But if there’s hope for this Bill, what of consolidation? One of the advantages of leaving consolidation until later in the parliamentary cycle is that time will tell. We have to recognise that the move from a conferred to a reserved model is no simple aim, even though it’s desired by all parties. Time will tell what the new Wales Act gets right and gets wrong and what might need some revision before consolidation. Later consolidation offers a chance to consult and draft provisions about bilingual UK legislation too, and that is something that the motion proposes. So, I invite Members to consider whether having that time to test the effect of legislation, rather than surmise what those effects might be prior to consolidation, may ultimately produce better consolidated law, better quality law. In which case, I hope the Secretary of State, who has not written off the idea of future consolidation, is happy enough to consider it to bid for time for that consolidation before the end of this Parliament.
I of course support the motion and I recognise the considerable work, and, I think, very impressive work, that has been done in the Bill, but I do have very, very considerable reservations about whether this Bill will be made fit for purpose. I certainly hope it is, but certainly no legislation is better than legislation at this stage, which, we’re told, is going to be the last legislation, if it is not effective and if it does not deliver what we actually want it to deliver. Bad legislation would be worse than no legislation, which is why my main comments are really relating to the timetable.
We were promised, I think, during the early debates on this—using, I think, David Melding’s analogy of how many times the car has actually been changed by legislation—a legislative Rolls Royce and we ended up with a legislative Reliant Robin or Robin Reliant. The legislation, perhaps to take another analogy from Morecambe and Wise, maybe has all the right bits in it, but not necessarily in the right order, and the question is whether it is really salvageable in the format that it is actually in.
The problem goes back, I think, to the way in which the draft Bill has actually been brought about and the lack of any real detailed and substantive engagement with Welsh Government and Welsh officials in the actual construction of a Bill that was based on a common set of ideas and principles as to what the legislation was about and what its aim was to achieve. If you want to get an understanding of the, I think, confusion and the contradictions that now appear within the Bill, you need only look at the Secretary of State for Wales’s evidence recently to the Welsh Affairs Committee in Westminster. Now, on the issue of a timetable, of course, that was raised in the Welsh Affairs Committee and, of course, what Stephen Crabb said then was:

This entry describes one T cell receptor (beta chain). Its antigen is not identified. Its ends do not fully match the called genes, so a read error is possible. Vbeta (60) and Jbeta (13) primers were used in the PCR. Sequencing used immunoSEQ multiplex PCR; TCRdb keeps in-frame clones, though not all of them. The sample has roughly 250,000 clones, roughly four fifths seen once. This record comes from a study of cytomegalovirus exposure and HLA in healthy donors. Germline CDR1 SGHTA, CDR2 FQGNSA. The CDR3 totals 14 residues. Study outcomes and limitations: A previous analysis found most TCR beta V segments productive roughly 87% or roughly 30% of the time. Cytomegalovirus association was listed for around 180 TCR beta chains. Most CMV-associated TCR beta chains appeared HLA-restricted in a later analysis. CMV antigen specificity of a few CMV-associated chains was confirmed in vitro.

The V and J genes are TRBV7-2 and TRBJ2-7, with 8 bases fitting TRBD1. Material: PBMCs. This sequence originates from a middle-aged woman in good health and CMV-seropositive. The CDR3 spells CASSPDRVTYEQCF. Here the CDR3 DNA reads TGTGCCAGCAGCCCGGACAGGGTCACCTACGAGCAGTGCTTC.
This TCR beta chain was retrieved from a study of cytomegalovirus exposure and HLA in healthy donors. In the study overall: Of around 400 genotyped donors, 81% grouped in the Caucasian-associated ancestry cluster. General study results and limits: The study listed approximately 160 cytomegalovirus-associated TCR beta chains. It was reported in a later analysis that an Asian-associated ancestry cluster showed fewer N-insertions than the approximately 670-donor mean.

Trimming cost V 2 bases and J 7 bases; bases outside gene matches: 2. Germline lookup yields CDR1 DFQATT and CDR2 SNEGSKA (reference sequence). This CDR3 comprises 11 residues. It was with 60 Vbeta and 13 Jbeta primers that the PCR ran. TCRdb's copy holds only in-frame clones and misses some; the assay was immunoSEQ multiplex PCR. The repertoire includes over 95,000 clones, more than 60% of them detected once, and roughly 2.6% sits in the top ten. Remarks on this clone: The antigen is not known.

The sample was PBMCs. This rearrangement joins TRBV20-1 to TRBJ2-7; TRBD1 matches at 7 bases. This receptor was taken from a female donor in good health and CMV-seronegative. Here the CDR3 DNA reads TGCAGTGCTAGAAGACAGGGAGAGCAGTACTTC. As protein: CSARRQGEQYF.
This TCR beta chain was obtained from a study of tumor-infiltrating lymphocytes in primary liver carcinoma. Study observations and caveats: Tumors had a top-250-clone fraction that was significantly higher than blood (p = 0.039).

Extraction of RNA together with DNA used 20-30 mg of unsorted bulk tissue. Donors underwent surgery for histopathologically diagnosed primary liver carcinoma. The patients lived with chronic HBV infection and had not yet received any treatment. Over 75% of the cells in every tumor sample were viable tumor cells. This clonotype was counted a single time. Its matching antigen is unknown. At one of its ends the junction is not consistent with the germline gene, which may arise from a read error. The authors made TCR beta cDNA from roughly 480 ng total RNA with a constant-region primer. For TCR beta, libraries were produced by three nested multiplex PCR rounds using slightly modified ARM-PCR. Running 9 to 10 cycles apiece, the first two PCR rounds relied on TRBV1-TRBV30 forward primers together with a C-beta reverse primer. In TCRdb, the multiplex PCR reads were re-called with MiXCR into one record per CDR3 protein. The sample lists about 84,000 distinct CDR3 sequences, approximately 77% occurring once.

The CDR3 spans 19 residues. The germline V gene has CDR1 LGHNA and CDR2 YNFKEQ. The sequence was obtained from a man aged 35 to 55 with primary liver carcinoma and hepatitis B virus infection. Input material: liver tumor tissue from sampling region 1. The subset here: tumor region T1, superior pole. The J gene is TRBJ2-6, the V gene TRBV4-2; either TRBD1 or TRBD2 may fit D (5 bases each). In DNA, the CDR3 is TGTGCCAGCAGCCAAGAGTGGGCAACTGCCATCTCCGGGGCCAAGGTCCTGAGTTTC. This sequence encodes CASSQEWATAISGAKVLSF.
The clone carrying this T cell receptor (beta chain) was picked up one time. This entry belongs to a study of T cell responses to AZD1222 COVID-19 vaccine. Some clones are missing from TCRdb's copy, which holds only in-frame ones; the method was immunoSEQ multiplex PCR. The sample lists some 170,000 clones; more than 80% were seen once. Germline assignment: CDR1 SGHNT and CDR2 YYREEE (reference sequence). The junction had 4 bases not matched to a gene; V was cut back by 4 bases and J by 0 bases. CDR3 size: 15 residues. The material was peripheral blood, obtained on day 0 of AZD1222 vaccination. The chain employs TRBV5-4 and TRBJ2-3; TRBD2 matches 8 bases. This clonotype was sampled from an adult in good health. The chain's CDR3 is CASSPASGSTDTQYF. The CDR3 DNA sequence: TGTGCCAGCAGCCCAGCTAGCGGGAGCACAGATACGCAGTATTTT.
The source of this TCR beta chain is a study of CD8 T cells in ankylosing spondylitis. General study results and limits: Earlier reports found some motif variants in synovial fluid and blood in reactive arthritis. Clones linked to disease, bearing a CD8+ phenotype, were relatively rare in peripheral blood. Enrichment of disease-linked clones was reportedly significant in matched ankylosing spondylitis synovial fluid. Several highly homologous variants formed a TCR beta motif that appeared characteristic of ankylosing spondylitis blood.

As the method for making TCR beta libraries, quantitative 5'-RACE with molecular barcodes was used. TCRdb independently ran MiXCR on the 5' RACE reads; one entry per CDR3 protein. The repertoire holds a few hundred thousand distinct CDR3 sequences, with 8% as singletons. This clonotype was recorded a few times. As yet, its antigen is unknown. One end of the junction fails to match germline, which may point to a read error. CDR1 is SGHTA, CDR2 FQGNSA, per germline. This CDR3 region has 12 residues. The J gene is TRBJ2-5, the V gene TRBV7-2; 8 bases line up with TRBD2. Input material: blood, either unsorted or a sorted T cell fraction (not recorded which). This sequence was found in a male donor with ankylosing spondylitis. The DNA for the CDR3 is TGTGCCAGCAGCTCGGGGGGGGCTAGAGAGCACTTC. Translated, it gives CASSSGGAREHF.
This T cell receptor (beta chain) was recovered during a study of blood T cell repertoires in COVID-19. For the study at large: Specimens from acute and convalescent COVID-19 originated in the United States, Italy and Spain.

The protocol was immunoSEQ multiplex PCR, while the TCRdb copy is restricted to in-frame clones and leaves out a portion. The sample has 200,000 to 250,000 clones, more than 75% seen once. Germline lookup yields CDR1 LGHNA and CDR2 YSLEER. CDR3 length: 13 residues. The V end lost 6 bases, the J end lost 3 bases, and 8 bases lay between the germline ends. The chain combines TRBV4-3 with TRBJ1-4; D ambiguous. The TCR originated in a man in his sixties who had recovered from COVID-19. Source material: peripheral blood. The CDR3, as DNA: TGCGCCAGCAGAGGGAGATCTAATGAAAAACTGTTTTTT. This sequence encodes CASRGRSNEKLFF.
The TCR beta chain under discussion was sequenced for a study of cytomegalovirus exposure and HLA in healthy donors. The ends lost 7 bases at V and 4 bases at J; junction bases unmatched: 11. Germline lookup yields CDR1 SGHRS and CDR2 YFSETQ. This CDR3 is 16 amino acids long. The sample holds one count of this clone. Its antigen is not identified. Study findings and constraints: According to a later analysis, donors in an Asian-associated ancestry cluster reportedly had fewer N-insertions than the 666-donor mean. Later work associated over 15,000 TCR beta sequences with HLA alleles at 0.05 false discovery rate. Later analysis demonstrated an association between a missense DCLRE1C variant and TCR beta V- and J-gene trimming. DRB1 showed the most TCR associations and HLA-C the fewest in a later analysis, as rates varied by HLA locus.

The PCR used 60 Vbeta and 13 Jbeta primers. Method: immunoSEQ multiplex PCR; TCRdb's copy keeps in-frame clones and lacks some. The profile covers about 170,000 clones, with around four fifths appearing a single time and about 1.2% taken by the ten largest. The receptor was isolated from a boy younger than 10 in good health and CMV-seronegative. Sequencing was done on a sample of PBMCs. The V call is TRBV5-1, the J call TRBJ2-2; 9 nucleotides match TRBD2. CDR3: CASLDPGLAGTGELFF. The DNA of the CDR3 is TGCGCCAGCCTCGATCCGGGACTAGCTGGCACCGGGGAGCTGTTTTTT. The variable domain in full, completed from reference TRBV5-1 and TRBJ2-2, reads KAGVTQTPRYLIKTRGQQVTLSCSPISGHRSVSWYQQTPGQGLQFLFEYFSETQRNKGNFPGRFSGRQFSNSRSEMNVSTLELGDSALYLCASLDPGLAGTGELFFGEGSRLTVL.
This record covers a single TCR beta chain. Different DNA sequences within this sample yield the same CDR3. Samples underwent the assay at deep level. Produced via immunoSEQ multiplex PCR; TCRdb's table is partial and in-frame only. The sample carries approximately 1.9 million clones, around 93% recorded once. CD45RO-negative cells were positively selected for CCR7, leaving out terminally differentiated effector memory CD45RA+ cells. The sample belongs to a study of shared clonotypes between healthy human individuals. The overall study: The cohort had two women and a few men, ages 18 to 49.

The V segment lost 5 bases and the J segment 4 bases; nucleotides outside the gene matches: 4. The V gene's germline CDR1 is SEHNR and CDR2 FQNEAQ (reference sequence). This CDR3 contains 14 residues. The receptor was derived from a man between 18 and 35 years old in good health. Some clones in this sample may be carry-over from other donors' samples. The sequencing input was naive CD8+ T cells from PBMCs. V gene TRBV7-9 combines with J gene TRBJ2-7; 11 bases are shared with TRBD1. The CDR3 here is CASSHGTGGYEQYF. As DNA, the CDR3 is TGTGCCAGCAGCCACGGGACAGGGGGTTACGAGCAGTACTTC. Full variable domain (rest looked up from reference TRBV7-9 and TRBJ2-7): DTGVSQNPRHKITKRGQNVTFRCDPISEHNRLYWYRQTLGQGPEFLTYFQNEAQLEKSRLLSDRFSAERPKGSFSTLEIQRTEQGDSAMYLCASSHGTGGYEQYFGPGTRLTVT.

‘I don’t think we are late. If we go back to the timetable that we had in mind, this process has been going on for a year or more already. We started this whole process in November last year, following the Scottish referendum and the work that the Smith Commission was doing’,
et cetera. So, basically, he’s saying that we’ve had plenty of time to do it, we’ve had plenty of time for discussion, and let’s just press on. That, to me, is exactly the wrong thing to do. What is far more important is the engagement and the—[Interruption.] Yes, I will.
I thank the Member for giving way. In actual fact, what the Secretary of State has said is that the draft Bill that we see before us now will not be the way that the Bill looks upon gaining Royal Assent, so I think you need to recognise that in your comments.
Well, I was actually quoting from the transcript of his evidence, which actually went on to say:
‘We had the St David’s Day process, the inter-party discussions leading up to March before the election, so there has already been a considerable amount of time.’
What I’m challenging is that, in actual fact, that was not the case, because, if you look at the correspondence between the Secretary of State for Wales and the Welsh Government, what you actually find is that everyone was almost kept blind as to what the content of the draft Bill was going to be until almost September or October. Certainly for those of us in this Chamber, the first sight we had of it, really, was in a couple of months. Now, I’d say that is not an acceptable way of proceeding, but it seems to me that it has contributed to a conflict of ideas and understanding of what this is actually about.